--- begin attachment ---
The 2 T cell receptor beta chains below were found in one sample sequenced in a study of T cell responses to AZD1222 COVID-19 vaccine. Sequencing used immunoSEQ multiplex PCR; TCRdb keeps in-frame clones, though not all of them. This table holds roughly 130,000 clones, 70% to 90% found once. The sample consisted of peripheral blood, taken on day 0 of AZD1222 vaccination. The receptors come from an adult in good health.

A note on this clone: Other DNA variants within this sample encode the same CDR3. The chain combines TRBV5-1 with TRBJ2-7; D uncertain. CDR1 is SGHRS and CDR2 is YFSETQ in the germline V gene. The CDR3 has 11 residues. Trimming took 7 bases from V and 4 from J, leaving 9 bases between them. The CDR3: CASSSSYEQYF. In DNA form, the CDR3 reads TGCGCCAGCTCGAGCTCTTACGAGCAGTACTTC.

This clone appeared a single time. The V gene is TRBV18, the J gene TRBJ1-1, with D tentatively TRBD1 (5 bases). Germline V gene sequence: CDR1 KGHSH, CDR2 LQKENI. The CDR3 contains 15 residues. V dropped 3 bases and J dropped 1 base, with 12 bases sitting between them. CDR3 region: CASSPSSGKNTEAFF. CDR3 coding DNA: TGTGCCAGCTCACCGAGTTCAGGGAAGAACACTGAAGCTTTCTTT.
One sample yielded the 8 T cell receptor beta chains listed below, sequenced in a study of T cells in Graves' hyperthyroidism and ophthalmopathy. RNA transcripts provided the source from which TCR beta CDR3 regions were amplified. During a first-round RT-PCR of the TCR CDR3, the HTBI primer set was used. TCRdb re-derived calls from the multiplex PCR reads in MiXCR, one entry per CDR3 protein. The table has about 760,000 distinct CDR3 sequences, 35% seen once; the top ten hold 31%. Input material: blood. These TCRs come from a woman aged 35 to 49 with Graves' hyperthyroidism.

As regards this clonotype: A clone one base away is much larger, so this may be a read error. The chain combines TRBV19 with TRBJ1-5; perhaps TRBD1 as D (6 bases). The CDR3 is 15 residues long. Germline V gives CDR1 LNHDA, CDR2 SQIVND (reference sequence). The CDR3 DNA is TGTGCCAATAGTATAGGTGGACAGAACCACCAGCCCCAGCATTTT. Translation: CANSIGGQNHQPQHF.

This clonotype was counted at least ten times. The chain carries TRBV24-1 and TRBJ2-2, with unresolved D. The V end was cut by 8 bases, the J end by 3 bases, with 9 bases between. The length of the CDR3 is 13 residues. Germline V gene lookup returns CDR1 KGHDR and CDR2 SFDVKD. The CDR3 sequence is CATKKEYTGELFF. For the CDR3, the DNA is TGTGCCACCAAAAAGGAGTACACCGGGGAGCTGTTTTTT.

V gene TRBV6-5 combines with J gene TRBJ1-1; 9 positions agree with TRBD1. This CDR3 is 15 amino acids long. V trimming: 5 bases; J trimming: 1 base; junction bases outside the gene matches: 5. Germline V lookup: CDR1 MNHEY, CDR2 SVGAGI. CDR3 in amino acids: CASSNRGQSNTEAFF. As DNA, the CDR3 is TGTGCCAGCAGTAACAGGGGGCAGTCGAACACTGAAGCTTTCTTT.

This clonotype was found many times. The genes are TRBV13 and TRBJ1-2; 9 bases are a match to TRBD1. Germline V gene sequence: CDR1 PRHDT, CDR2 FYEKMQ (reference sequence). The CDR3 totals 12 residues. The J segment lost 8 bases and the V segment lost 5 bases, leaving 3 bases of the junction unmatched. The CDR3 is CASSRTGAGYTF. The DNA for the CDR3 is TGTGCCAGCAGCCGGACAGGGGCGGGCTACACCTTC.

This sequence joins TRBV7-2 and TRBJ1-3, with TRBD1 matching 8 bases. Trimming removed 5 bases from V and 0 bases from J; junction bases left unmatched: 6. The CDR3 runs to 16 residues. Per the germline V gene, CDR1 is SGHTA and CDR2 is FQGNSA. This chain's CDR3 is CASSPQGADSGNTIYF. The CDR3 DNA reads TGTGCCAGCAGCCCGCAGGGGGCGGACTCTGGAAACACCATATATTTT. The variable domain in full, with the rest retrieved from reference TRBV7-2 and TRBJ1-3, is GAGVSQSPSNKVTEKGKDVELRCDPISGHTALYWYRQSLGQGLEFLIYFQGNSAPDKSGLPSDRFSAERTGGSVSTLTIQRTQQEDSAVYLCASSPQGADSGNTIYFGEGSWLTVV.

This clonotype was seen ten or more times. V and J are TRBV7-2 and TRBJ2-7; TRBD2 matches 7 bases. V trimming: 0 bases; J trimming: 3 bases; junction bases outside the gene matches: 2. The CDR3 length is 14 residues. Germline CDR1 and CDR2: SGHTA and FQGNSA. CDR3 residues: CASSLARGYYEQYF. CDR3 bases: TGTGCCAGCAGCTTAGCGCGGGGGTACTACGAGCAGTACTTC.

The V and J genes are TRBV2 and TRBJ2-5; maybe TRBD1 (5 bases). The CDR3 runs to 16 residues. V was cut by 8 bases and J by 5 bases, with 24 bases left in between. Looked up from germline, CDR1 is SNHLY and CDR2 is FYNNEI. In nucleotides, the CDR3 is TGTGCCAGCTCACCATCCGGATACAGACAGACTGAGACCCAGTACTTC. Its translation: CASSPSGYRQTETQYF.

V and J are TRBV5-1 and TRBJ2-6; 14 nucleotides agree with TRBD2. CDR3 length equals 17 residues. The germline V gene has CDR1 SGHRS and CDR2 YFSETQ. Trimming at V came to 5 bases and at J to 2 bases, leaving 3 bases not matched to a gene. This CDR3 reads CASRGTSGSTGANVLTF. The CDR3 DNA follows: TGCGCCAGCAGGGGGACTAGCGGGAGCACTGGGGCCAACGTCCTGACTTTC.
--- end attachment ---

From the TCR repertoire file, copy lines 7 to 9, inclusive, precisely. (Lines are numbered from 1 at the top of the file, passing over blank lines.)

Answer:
V gene TRBV6-5 combines with J gene TRBJ1-1; 9 positions agree with TRBD1. This CDR3 is 15 amino acids long. V trimming: 5 bases; J trimming: 1 base; junction bases outside the gene matches: 5. Germline V lookup: CDR1 MNHEY, CDR2 SVGAGI. CDR3 in amino acids: CASSNRGQSNTEAFF. As DNA, the CDR3 is TGTGCCAGCAGTAACAGGGGGCAGTCGAACACTGAAGCTTTCTTT.

This clonotype was found many times. The genes are TRBV13 and TRBJ1-2; 9 bases are a match to TRBD1. Germline V gene sequence: CDR1 PRHDT, CDR2 FYEKMQ (reference sequence). The CDR3 totals 12 residues. The J segment lost 8 bases and the V segment lost 5 bases, leaving 3 bases of the junction unmatched. The CDR3 is CASSRTGAGYTF. The DNA for the CDR3 is TGTGCCAGCAGCCGGACAGGGGCGGGCTACACCTTC.

This sequence joins TRBV7-2 and TRBJ1-3, with TRBD1 matching 8 bases. Trimming removed 5 bases from V and 0 bases from J; junction bases left unmatched: 6. The CDR3 runs to 16 residues. Per the germline V gene, CDR1 is SGHTA and CDR2 is FQGNSA. This chain's CDR3 is CASSPQGADSGNTIYF. The CDR3 DNA reads TGTGCCAGCAGCCCGCAGGGGGCGGACTCTGGAAACACCATATATTTT. The variable domain in full, with the rest retrieved from reference TRBV7-2 and TRBJ1-3, is GAGVSQSPSNKVTEKGKDVELRCDPISGHTALYWYRQSLGQGLEFLIYFQGNSAPDKSGLPSDRFSAERTGGSVSTLTIQRTQQEDSAVYLCASSPQGADSGNTIYFGEGSWLTVV.